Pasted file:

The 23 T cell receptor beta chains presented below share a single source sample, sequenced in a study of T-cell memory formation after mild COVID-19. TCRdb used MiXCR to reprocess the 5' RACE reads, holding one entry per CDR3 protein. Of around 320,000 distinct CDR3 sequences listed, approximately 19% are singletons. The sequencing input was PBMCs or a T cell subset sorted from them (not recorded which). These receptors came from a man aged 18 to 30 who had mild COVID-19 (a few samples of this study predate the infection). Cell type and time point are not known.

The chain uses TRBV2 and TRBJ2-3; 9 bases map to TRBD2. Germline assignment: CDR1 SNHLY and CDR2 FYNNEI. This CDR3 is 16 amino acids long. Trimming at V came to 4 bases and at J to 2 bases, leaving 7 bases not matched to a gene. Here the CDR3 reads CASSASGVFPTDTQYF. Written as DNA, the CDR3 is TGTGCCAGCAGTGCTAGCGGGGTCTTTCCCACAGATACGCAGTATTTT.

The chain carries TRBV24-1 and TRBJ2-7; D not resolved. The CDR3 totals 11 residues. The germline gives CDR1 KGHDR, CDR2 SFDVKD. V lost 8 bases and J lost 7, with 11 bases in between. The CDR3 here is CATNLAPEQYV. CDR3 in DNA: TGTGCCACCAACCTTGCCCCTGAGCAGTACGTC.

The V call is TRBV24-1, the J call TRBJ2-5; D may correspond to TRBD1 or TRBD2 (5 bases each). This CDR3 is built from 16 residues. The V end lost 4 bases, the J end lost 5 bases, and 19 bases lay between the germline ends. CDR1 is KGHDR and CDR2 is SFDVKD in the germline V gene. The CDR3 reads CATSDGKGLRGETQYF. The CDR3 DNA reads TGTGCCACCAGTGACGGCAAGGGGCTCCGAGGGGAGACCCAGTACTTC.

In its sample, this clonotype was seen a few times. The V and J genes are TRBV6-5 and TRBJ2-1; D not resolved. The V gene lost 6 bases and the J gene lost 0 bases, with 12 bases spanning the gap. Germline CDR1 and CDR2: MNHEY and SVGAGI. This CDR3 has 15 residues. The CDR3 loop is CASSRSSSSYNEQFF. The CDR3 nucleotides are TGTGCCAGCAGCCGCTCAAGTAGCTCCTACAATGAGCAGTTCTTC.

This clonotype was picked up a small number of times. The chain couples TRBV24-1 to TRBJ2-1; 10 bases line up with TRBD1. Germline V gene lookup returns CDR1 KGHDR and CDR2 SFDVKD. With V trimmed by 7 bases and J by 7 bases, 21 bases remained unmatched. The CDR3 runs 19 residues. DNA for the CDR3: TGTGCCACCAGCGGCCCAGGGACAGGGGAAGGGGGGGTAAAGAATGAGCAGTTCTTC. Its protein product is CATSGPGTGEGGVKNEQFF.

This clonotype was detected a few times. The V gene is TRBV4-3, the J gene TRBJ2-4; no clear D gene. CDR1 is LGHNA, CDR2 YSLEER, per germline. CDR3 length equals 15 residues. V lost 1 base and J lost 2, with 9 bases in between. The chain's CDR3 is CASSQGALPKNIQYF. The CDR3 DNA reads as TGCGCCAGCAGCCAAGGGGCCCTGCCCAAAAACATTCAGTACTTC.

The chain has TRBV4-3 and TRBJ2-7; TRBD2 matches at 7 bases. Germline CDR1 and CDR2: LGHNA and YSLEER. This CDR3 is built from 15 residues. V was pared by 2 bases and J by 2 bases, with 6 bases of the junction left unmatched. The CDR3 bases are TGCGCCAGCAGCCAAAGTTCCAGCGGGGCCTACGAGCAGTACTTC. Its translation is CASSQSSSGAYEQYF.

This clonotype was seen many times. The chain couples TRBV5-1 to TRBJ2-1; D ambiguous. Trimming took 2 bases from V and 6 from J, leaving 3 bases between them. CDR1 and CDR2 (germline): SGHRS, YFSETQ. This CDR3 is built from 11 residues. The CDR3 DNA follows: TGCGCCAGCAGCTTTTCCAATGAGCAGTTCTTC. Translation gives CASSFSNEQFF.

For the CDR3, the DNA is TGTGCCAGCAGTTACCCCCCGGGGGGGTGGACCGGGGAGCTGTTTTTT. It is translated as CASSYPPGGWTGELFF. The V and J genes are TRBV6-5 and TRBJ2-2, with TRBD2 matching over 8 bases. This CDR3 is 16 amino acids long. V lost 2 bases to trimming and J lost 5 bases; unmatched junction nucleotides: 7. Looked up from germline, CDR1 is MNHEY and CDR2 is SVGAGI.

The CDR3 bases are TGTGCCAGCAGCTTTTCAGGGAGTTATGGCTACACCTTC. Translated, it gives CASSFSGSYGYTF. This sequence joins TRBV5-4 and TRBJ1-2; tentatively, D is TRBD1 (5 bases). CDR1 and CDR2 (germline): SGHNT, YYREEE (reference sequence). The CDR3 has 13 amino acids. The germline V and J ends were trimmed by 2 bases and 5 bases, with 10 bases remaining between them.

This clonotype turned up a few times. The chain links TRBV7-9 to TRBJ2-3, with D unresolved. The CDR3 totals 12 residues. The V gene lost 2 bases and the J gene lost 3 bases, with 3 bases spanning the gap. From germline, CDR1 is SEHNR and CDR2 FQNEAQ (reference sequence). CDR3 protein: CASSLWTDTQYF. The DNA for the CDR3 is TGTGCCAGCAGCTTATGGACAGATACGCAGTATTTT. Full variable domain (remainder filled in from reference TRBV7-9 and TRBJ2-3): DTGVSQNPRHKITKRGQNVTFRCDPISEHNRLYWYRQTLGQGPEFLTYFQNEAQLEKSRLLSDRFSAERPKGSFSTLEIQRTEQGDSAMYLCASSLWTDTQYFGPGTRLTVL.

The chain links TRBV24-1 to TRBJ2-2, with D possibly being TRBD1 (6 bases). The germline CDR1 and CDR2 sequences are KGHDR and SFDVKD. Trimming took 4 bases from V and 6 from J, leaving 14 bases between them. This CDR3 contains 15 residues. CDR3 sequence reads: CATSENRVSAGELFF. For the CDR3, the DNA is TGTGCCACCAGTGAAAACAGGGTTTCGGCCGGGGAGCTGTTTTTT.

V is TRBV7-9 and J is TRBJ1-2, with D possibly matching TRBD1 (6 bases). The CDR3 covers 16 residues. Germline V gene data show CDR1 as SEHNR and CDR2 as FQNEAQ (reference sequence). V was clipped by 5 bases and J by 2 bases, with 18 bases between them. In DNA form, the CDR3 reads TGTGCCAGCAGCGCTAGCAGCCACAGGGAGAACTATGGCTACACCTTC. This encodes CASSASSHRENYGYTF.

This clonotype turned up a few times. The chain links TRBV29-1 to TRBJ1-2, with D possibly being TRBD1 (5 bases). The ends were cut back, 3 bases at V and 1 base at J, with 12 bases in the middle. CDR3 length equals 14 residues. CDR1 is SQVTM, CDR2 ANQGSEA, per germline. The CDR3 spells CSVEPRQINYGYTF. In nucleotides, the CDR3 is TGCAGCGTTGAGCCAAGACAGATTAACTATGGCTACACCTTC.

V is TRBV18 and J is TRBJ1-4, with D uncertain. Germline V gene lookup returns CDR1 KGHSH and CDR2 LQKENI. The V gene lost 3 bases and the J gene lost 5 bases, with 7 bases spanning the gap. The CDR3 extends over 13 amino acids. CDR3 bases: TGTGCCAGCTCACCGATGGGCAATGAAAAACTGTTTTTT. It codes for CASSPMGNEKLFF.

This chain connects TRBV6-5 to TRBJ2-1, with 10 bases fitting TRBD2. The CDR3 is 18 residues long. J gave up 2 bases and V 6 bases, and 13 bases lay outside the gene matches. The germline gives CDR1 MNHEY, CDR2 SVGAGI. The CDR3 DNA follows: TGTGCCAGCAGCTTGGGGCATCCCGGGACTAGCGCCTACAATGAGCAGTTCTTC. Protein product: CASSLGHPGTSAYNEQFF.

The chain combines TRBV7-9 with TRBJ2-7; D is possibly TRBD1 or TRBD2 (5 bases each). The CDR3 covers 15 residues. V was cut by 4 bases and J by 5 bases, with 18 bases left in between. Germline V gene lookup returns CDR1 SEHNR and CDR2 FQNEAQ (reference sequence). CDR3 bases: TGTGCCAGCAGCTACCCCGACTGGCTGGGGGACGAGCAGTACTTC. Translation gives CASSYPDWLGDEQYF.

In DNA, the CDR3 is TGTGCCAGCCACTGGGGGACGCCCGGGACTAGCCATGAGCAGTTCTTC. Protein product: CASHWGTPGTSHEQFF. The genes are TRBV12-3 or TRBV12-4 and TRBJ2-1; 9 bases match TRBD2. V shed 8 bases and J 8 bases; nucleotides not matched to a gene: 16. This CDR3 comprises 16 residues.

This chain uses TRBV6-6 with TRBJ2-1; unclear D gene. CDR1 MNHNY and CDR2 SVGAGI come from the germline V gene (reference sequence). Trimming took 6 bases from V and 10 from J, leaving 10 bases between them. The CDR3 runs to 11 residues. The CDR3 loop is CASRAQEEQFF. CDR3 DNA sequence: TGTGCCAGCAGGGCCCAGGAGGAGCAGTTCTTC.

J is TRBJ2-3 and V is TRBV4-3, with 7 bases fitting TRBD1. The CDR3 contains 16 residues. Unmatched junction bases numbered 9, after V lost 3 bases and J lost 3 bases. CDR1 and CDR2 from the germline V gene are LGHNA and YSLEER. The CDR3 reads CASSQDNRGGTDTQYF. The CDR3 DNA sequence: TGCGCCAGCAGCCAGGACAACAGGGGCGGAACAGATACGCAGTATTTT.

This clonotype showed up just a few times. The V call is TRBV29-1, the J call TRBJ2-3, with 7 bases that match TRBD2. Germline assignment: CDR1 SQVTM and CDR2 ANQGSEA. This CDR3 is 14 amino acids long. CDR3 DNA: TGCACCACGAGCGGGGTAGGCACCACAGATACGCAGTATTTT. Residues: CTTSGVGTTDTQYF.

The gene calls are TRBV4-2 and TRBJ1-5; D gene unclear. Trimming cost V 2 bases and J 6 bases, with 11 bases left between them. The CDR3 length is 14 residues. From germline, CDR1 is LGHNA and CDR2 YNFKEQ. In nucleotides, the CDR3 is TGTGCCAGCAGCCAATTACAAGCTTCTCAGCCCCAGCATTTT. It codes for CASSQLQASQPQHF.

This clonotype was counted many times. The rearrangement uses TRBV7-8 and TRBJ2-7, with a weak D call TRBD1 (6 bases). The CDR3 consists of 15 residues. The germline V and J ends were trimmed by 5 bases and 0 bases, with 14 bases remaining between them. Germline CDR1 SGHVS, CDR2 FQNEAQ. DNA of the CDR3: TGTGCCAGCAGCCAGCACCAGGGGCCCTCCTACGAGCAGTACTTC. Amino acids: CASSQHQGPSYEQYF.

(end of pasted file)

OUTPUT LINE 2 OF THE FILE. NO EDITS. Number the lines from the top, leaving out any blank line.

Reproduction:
The chain uses TRBV2 and TRBJ2-3; 9 bases map to TRBD2. Germline assignment: CDR1 SNHLY and CDR2 FYNNEI. This CDR3 is 16 amino acids long. Trimming at V came to 4 bases and at J to 2 bases, leaving 7 bases not matched to a gene. Here the CDR3 reads CASSASGVFPTDTQYF. Written as DNA, the CDR3 is TGTGCCAGCAGTGCTAGCGGGGTCTTTCCCACAGATACGCAGTATTTT.